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Cloud-Based Video Surveillance: Providing 'Eyes and Ears' for Automated Self-Storage Facilities

While an unmanned facility can be advantageous for a self-storage owner or investor, it faces unique security challenges. Cloud-based video surveillance can help reduce risk. Here’s insight on choosing, placing and installing cameras for maximum effect.

June 6, 2016

4 Min Read
Cloud-Based Video Surveillance: Providing 'Eyes and Ears' for Automated Self-Storage Facilities

By Shawn Kane

An unmanned facility can be advantageous for a self-storage investor or owner. It can often be operated as satellite site to a larger property within a portfolio or as a standalone facility for someone who owns other businesses. There’s no need to budget for payroll or concerns about staff turnover. Plus, some customers turn to automated properties for the convenience factor.

However, with no one on site to monitor activities, these properties face unique security challenges. Most rely heavily on remote access control to constrict the traffic flow to paid customers and protect the facility against crime. Even so, these sites can be at risk for break-ins, theft and vandalism.

Cloud-based video surveillance can alleviate these concerns, giving owners 24/7 visibility of their sites via smartphones, tablets or computers accessible from anywhere in the world. If you own an unmanned site or are thinking about buying or developing one, follow these guidelines to ensure it has the protection it needs.

Recording Activity

Cloud video can keep you in touch with your property even when you’re not physically present. You can simply log into your account via a Web browser or mobile app to see in real time what’s happening at your facility. If you own multiple properties, all of them can be simultaneously watched from one central view for convenient, secure monitoring.

Onsite recordings are stored online for easy retrieval and reference if an issue arises. You can even configure event-driven notifications, so you’re e-mailed or sent a text in real time if a specific event occurs, for example, a camera goes down, a unit is broken into or someone is on the premises during off hours.

For even stronger protection, the camera system can be monitored via a 24/7 central-station monitoring center. In this case, you would also receive a phone call if suspicious activity occurs, and the proper authorities would be dispatched if required.

Choosing Cameras

Video quality is often only as good as the equipment you use, combined with proper placement. The good news about cloud-based cameras is, unlike box solutions with on-premise digital video recorders, the footage can be accessed from anywhere at any time. If the camera is stolen, painted over or broken, the video isn’t lost with the local device. It remains accessible online, allowing proper review of the footage.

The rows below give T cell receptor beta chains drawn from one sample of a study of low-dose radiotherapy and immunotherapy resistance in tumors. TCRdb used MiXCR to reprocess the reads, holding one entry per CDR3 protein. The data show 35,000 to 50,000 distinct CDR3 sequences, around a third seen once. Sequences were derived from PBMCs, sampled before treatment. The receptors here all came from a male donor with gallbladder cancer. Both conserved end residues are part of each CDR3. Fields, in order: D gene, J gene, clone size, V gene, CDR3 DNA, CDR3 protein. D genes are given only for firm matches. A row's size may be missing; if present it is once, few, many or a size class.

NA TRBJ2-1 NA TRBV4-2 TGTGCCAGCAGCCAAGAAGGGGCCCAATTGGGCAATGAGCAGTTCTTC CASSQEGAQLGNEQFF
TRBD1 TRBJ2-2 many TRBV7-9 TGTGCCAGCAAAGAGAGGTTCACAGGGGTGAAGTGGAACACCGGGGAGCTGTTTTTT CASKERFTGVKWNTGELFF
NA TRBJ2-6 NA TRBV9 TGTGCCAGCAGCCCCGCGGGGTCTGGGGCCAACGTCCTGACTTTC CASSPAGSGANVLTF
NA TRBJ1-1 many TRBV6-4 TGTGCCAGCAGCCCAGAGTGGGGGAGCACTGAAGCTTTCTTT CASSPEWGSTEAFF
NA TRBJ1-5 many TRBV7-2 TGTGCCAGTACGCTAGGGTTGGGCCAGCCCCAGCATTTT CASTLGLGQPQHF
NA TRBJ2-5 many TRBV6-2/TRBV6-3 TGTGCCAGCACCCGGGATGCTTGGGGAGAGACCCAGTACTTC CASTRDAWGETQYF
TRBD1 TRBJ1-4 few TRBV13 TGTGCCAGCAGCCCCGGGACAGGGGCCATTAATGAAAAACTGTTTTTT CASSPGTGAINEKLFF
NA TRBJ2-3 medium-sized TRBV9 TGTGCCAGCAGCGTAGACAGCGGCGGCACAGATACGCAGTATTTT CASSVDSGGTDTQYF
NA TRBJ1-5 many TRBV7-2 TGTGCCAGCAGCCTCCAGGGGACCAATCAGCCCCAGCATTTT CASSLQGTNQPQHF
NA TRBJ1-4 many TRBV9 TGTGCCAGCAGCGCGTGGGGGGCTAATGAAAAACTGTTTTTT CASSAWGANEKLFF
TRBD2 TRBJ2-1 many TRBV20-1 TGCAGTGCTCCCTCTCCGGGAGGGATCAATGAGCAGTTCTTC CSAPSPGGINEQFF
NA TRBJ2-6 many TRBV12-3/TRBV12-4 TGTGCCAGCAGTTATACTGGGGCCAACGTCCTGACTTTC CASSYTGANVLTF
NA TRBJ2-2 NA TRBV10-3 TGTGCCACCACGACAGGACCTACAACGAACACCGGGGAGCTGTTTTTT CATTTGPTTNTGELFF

When choosing your cloud-based cameras, make sure they are:

  • High-definition: This results in better quality, high-resolution footage, thereby enabling you to identify faces, license-plate numbers, car models and more.

  • Infrared: Most storage sites are low light at night, so you want cameras to be able to clearly identify objects and people in the dark.

  • Vandal-proof: You want a rugged design that can withstand harsh weather, rough treatment and abuse.

Installation and Placement

The number of cameras needed and their placement will vary based on the size of your storage facility. Work with an experienced security partner (ideally one with expertise in cloud-based and network implementations) to assess your location and properly place cameras for maximum visibility. While do-it-yourself may seem like a cost-effective option, it often results in overlooked security gaps, such as misplaced cameras, misconnected wiring and poor system maintenance.

Generally speaking, cameras should be placed at the:

  • Gate or entry: If paired with event-driven recordings, you can then receive a notification any time someone enters or exits the main gate.

  • Driveways or throughways: While you don’t need a camera on every storage unit, position them to record the comings and goings of main facility areas.

  • Kiosks: Monitor any rental or payment-receiving machines to prevent theft, especially if your facility accepts cash.

The best way to secure an unmanned facility is to obtain a clear view of what is and isn’t happening on site. Cloud-based video surveillance helps you achieve this by providing the visibility needed to keep units safe from break-ins, vandalism and theft. Customers also get peace of mind that their valuables are secure.

Shawn Kane is the commercial sales manager for the Philadelphia district at Vector Security, a provider of customized, intelligent security solutions. Headquartered in Pittsburgh, the company offers a full suite of electronic security services for business and residential customers across North America and the Caribbean. To learn more, e-mail [email protected]; visit www.vectorsecurity.com.

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